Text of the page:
Saturday, July 24, 2010

An Inconvenient Truth

Here's a bit from an introduction to an article that I found interesting. Tom Engelhardt states some hard truths in his preface:
Consider a strange aspect of our wars since October 2001: they have yet to establish a bona fide American hero, a national household name. Two were actually “nominated” early by the Bush administration -- Jessica Lynch, a 19-year-old private and clerk captured by the Iraqis in the early days of the American invasion and later “rescued” by Army Rangers and Navy Seals, and Pat Tillman, the former NFL safety who volunteered for service in the Army Rangers eight months after 9/11 and died under “enemy” gunfire in Afghanistan.

Both stories were later revealed to be put-up jobs, pure Bush-era propaganda and deceit. In Lynch’s case, almost every element in the instant patriotic myth about her rescue proved either phony or highly exaggerated; in Tillman’s, it turned out that he had been killed by friendly fire, but -- thanks to a military cover-up (that involved General Stanley McChrystal, later to become Afghan war commander) -- was still given a Silver Star and a posthumous promotion. Members of his unit were even ordered by the military to lie at his funeral, and he was made into a convenient “hero” and recruitment poster boy for the Afghan War. Both were shameful episodes, involving administration manipulation and media gullibility. Since then, as TomDispatch regular and retired lieutenant colonel William Astore points out, U.S. troops as a whole have been labeled “our heroes,” but individual heroes have been in vanishingly short supply.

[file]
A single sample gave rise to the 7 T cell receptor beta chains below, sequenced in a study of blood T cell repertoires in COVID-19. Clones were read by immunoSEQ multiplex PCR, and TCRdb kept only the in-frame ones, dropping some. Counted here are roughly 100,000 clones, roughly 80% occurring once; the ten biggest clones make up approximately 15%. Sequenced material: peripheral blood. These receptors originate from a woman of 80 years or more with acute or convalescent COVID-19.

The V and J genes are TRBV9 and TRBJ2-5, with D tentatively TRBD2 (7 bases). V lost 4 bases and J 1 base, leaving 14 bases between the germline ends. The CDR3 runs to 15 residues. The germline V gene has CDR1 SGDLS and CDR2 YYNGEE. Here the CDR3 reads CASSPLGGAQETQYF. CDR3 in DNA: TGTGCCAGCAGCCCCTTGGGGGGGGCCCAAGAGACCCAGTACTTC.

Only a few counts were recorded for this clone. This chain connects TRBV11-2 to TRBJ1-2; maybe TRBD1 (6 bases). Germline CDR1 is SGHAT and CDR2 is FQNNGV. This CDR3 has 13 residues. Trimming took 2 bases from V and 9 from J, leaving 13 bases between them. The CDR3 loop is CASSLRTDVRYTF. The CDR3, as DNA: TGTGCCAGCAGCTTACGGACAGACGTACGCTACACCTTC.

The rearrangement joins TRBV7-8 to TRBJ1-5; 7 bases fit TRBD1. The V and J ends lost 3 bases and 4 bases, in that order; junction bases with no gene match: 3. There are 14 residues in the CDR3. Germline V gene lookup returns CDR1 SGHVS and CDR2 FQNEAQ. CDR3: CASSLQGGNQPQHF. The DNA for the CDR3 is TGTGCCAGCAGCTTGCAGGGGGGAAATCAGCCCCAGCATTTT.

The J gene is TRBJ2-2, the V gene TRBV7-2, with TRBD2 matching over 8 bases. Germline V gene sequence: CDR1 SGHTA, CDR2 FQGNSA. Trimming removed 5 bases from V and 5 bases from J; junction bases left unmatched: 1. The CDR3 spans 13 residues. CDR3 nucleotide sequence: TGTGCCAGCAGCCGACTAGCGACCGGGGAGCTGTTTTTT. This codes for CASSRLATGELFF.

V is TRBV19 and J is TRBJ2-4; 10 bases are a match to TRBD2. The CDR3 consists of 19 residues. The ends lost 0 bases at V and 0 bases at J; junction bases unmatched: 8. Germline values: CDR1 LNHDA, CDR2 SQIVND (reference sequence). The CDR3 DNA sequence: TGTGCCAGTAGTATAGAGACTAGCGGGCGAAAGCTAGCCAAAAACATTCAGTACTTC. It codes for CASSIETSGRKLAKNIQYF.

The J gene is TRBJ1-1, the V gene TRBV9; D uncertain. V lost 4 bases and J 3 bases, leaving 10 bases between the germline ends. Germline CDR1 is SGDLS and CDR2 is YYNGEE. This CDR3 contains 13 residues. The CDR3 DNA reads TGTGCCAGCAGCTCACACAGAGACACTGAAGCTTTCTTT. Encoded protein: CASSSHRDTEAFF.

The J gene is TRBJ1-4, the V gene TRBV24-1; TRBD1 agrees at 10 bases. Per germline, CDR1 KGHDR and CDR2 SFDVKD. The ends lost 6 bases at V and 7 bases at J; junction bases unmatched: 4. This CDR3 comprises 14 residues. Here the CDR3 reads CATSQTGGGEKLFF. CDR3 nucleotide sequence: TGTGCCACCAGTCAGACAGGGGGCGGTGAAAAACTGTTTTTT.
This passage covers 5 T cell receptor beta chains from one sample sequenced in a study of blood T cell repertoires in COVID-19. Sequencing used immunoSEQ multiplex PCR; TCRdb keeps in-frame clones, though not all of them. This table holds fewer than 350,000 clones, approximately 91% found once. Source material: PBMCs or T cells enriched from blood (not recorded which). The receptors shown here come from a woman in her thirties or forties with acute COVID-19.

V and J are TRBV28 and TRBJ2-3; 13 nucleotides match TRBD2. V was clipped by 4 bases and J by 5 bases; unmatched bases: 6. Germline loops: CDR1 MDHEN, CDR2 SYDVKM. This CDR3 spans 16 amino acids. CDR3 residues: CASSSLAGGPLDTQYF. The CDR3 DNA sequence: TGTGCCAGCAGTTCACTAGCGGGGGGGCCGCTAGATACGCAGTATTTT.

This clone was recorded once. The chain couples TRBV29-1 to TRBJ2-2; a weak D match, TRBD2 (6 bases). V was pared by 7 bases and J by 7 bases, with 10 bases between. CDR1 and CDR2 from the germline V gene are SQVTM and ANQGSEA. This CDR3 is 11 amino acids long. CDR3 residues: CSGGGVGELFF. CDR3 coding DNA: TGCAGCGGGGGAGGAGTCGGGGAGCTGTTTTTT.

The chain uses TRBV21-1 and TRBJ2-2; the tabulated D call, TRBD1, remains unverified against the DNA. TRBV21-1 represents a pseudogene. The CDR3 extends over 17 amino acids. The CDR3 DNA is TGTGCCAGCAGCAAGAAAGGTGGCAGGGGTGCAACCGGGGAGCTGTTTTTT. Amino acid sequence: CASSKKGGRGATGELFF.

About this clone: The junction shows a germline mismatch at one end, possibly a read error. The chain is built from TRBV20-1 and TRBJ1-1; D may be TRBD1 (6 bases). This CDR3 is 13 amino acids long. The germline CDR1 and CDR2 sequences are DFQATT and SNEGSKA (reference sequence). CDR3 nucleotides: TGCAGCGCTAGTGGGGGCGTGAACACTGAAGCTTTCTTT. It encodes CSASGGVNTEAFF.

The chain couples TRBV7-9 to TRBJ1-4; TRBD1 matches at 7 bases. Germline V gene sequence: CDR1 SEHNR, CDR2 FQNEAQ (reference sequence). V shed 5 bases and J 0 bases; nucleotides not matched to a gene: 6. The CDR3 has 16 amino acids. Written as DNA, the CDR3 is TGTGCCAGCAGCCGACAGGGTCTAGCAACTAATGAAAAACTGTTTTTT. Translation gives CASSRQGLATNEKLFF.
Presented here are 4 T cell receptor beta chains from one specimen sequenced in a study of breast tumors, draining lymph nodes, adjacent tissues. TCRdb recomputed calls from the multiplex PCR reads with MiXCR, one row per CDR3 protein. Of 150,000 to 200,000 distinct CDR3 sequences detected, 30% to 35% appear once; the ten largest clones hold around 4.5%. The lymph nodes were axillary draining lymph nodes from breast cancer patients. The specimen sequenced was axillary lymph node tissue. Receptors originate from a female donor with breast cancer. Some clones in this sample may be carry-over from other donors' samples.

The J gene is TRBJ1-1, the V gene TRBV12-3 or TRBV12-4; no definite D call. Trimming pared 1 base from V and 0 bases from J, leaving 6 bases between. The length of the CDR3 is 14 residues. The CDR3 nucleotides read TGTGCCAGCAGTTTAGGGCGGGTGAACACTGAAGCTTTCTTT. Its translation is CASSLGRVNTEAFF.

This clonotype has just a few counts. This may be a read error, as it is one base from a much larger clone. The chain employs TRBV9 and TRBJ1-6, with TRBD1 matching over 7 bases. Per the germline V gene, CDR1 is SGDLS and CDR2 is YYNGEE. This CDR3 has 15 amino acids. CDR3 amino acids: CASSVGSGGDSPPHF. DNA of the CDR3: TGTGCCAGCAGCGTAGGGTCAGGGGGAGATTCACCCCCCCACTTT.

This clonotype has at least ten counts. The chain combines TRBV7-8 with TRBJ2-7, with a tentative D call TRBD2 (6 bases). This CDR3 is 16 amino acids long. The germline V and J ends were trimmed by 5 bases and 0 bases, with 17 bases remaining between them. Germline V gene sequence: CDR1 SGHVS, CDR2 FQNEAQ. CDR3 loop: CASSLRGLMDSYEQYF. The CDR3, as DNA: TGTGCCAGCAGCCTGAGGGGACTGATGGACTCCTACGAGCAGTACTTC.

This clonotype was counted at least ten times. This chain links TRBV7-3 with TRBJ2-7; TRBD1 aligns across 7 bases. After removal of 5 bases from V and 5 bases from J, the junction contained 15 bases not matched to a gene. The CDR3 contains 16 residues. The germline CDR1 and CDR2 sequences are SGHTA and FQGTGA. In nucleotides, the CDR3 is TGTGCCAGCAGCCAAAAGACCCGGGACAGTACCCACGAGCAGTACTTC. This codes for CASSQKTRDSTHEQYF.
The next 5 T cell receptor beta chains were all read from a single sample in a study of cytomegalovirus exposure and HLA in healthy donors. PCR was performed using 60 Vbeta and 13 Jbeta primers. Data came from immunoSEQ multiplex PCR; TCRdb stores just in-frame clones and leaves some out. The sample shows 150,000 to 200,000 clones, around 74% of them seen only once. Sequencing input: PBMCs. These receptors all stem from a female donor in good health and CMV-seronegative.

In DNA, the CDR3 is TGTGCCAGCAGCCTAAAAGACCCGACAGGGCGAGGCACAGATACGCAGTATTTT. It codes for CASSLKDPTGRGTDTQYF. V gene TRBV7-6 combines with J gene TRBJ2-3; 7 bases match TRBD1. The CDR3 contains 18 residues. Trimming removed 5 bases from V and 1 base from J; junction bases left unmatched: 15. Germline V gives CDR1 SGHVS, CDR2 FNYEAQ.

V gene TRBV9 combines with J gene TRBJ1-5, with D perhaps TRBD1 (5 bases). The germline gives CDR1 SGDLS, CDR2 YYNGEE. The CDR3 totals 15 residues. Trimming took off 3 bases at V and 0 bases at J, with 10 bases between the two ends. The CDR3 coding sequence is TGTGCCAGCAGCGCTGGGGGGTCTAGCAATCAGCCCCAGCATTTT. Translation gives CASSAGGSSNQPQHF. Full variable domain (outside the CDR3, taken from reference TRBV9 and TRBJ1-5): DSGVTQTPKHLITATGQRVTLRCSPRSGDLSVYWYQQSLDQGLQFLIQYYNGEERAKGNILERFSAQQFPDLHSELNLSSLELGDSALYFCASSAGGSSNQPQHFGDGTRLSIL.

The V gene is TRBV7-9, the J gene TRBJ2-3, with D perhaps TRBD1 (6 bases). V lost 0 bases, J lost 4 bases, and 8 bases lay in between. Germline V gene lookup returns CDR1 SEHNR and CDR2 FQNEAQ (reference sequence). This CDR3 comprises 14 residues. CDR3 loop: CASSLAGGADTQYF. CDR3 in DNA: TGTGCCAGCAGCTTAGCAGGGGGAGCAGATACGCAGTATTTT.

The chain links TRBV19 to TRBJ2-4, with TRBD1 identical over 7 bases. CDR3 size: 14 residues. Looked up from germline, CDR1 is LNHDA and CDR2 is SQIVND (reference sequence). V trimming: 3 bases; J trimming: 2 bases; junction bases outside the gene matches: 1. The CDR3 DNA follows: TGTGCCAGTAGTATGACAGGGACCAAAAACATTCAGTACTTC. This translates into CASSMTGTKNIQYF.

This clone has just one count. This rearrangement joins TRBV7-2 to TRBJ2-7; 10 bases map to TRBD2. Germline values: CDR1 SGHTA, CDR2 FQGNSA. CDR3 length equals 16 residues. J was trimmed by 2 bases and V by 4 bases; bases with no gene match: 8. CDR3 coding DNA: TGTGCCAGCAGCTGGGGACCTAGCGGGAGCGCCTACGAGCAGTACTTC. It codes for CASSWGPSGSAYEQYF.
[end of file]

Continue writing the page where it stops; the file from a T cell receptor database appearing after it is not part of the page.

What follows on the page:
My opinion is that the American public is not "engaged" in these wars. Since the US's military is essentially a mercenary force the public at large remains indifferent to the wars and their carnage. There is a big push by media and government to paint the military as "heroes", but the average person really has no concern and simply plays along with the media hype. Another factor is that a very large percentage of the military is made up of kids of small rural areas. Kids that the larger society views as "throwaway" and really has no concern for, so there is no impulse to "find" a hero, no story to write home about.

Engelhardt sums it up nicely with this:
Like the drone pilots who sit at Creech Air Force Base in Nevada, killing peasants and terrorists 7,000 miles away and to whom new standards of “valor” are now being applied, most Americans are remarkably detached from the wars our “all volunteer” military force (and its vast contingent of for-profit mercenary warriors) fight in distant lands. Our forces have become generically heroic, but no one cares to look too closely at the specifics of these bloody, dirty wars that will never end in victory, not close enough to end up with actual heroes. Our “heroic” troops have no real names, any more than the wars they fight, and so individual heroics are perhaps beside the point.
Most Americans have no clue about how really, really big the "mercenary warriors" are in these American wars.

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